Fr. Boyd and Formby helped create Campaign Life’s first questionnaire which asked two questions: one about whether abortion should be legal and another about funding abortion through foreign aid. In a trial run of two dozen by-elections in 1978, CL found the questionnaires effective in garnering information about candidates. Formby told The Interim in 2003 that they were instrumental in defeating two pro-abortion NDP candidates in a pair of Toronto ridings. CL printed tens of thousands of pamphlets and distributed them in all the Toronto riding that held a by-election. An analysis of the results by poll station found that where Campaign Life distributed the pamphlets, pro-life candidates received more votes than they would otherwise be expected to win.

Hughes noted that while the questionnaire has been tweaked over time it is still an important educational tool. He said it is important to “use objective standards to qualify candidates.” Hughes said the writ period was longer then and that the central control parties and leaders exercise combined with four-week campaigns make questioning candidates and distributing that information more difficult today. However, with the internet, pro-life voters come to CLC nowadays looking for that information. The downside, said Hughes, is that it is “more difficult to educate the part of the public that doesn’t care about the issue.”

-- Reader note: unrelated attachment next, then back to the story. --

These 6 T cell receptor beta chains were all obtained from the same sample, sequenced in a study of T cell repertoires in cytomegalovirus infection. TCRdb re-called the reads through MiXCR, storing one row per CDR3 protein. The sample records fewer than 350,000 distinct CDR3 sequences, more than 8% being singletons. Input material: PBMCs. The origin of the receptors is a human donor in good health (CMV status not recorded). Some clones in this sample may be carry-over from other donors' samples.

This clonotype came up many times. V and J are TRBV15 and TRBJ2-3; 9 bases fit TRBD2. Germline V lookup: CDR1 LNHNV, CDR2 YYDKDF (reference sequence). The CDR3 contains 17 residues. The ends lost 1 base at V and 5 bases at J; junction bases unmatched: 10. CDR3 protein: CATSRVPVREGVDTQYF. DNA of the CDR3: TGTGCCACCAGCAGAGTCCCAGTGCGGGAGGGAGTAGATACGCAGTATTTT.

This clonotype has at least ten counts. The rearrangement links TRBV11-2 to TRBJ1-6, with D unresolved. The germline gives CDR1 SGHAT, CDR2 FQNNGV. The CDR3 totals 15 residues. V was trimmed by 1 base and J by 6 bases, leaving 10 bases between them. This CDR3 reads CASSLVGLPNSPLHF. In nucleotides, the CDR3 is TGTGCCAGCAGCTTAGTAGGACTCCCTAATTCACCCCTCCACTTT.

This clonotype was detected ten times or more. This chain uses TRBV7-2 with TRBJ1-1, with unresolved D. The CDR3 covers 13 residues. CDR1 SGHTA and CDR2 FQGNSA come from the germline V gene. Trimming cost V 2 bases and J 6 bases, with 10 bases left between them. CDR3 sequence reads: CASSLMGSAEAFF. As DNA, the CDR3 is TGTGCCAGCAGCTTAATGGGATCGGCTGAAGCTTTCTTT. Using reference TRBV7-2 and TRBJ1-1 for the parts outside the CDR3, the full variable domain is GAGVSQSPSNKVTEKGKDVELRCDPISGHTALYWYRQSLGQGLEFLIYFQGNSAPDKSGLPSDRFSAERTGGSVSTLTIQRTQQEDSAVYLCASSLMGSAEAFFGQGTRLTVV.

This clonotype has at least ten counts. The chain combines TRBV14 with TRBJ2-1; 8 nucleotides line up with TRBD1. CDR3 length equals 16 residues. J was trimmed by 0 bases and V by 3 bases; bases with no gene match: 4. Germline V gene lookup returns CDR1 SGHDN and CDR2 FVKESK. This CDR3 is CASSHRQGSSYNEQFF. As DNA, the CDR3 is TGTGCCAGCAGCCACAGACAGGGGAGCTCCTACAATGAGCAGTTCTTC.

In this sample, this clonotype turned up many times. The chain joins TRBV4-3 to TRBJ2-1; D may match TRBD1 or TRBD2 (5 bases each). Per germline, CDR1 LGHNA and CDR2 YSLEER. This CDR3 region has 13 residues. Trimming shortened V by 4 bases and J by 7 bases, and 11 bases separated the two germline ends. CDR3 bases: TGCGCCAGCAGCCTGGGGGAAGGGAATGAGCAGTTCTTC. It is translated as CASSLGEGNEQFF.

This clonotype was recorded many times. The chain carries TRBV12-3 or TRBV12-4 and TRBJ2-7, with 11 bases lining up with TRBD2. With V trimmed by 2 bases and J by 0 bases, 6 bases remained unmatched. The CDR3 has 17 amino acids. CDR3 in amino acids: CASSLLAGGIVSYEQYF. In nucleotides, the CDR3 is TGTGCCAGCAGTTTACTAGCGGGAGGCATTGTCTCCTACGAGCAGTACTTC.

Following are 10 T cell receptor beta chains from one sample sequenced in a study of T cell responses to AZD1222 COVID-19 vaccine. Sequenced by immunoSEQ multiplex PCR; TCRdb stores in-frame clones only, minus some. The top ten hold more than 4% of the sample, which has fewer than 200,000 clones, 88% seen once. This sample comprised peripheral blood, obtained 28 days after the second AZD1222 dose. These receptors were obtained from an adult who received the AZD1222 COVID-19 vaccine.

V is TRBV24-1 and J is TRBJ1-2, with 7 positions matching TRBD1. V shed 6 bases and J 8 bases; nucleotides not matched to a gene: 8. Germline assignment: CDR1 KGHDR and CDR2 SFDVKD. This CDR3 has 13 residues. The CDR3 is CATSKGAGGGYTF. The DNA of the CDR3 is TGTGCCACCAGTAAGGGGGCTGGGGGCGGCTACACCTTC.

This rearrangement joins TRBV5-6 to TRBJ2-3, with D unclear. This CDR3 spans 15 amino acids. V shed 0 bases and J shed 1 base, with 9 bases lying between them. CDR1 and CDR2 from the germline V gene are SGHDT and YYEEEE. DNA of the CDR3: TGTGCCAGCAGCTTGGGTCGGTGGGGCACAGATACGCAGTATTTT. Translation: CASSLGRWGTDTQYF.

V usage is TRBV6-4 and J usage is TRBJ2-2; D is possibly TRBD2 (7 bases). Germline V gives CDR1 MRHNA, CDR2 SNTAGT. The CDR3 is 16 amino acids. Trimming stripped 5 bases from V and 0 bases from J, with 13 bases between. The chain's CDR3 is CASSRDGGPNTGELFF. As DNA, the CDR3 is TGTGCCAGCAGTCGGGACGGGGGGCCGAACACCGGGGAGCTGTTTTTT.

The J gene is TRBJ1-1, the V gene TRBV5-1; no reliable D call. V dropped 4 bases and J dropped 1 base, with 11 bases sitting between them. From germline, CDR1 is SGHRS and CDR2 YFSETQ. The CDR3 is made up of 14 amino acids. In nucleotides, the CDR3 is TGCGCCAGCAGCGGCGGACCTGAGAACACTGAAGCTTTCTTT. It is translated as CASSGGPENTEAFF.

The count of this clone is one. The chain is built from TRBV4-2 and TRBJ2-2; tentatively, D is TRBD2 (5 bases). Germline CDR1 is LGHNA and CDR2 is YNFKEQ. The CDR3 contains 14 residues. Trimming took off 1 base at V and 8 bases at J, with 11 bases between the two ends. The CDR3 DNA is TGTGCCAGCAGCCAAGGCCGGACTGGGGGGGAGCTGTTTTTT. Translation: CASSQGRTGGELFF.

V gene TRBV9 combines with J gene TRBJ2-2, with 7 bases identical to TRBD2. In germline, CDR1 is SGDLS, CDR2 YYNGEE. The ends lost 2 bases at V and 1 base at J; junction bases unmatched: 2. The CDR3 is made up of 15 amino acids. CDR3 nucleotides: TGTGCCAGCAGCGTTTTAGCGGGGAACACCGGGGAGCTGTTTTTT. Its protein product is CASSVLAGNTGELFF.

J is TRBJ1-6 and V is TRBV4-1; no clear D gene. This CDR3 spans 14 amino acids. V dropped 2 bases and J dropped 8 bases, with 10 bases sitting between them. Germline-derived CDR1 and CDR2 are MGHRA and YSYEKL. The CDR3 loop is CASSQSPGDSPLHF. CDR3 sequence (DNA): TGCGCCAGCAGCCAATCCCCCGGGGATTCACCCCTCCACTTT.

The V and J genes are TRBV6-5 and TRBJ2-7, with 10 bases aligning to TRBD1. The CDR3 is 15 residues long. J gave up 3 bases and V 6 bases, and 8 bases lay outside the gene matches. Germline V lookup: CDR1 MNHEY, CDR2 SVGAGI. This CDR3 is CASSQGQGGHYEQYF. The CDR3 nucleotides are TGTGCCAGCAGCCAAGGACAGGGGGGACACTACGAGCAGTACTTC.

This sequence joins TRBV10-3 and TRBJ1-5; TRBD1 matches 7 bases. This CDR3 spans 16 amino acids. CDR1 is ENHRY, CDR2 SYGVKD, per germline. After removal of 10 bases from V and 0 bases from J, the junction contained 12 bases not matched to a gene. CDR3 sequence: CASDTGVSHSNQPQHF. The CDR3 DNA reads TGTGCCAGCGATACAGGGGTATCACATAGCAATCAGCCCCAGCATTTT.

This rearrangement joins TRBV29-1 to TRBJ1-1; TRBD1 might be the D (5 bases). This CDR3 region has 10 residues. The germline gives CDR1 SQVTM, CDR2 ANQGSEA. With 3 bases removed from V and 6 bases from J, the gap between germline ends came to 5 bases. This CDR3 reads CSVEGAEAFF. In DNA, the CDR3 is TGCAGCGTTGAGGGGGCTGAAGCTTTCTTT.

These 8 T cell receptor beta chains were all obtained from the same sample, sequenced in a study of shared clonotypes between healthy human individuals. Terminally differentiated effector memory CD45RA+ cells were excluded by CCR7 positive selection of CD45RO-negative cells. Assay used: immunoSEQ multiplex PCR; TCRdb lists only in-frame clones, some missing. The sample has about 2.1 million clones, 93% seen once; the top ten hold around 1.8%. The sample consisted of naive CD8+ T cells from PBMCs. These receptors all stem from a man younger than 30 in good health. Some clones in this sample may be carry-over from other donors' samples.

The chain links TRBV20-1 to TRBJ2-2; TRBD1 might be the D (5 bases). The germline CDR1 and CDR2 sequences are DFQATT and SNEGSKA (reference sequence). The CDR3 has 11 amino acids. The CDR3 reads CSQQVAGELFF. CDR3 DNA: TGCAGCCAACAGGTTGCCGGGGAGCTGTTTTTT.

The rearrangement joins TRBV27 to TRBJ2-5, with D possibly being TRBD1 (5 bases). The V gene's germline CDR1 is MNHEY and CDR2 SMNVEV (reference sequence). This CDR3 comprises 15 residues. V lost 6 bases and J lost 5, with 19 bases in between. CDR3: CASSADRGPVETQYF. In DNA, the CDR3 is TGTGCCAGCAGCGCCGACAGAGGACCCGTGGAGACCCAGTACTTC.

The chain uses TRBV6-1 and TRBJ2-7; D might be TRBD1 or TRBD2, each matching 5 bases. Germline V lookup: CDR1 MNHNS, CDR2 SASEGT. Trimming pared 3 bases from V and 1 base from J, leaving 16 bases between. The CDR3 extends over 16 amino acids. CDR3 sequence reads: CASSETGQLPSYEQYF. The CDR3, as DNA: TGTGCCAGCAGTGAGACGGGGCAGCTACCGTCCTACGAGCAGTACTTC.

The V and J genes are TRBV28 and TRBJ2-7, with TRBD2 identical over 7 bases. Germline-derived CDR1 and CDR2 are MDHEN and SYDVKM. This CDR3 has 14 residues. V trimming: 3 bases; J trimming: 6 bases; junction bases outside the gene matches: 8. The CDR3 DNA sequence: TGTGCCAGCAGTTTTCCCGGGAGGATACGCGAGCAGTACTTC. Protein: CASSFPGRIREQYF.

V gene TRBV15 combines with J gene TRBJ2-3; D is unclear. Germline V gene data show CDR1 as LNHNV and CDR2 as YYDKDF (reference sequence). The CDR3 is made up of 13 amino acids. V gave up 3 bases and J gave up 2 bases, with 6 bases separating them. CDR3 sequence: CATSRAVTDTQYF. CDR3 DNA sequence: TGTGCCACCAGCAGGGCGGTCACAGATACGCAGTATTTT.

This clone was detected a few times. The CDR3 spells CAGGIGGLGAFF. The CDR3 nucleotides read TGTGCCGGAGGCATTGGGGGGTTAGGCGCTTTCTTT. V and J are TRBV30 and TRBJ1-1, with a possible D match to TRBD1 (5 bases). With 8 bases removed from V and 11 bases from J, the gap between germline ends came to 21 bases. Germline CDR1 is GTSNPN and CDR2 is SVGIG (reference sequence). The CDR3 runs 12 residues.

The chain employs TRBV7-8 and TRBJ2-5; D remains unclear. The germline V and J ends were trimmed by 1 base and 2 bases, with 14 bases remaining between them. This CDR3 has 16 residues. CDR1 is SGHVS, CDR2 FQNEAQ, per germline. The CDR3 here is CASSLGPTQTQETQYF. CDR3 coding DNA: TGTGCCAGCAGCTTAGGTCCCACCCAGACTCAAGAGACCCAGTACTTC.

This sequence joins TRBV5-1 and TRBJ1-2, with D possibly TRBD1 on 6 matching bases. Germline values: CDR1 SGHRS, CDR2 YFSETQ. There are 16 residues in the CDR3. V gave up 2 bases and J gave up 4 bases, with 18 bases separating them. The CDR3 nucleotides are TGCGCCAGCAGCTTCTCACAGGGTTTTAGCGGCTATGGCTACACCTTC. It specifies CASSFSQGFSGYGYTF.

While Campaign Life has been involved in every political battle affecting life issues, the three biggest are probably their fight to amend the Charter of Rights in 1982 to include protection of human life (or defeat it), the Mulroney abortion bills that had loopholes that would not have reduced abortion, and the stem cell research bill in the early 2000s.

One of the first strategy meetings of Campaign Life in Sharon, ON, in 1979.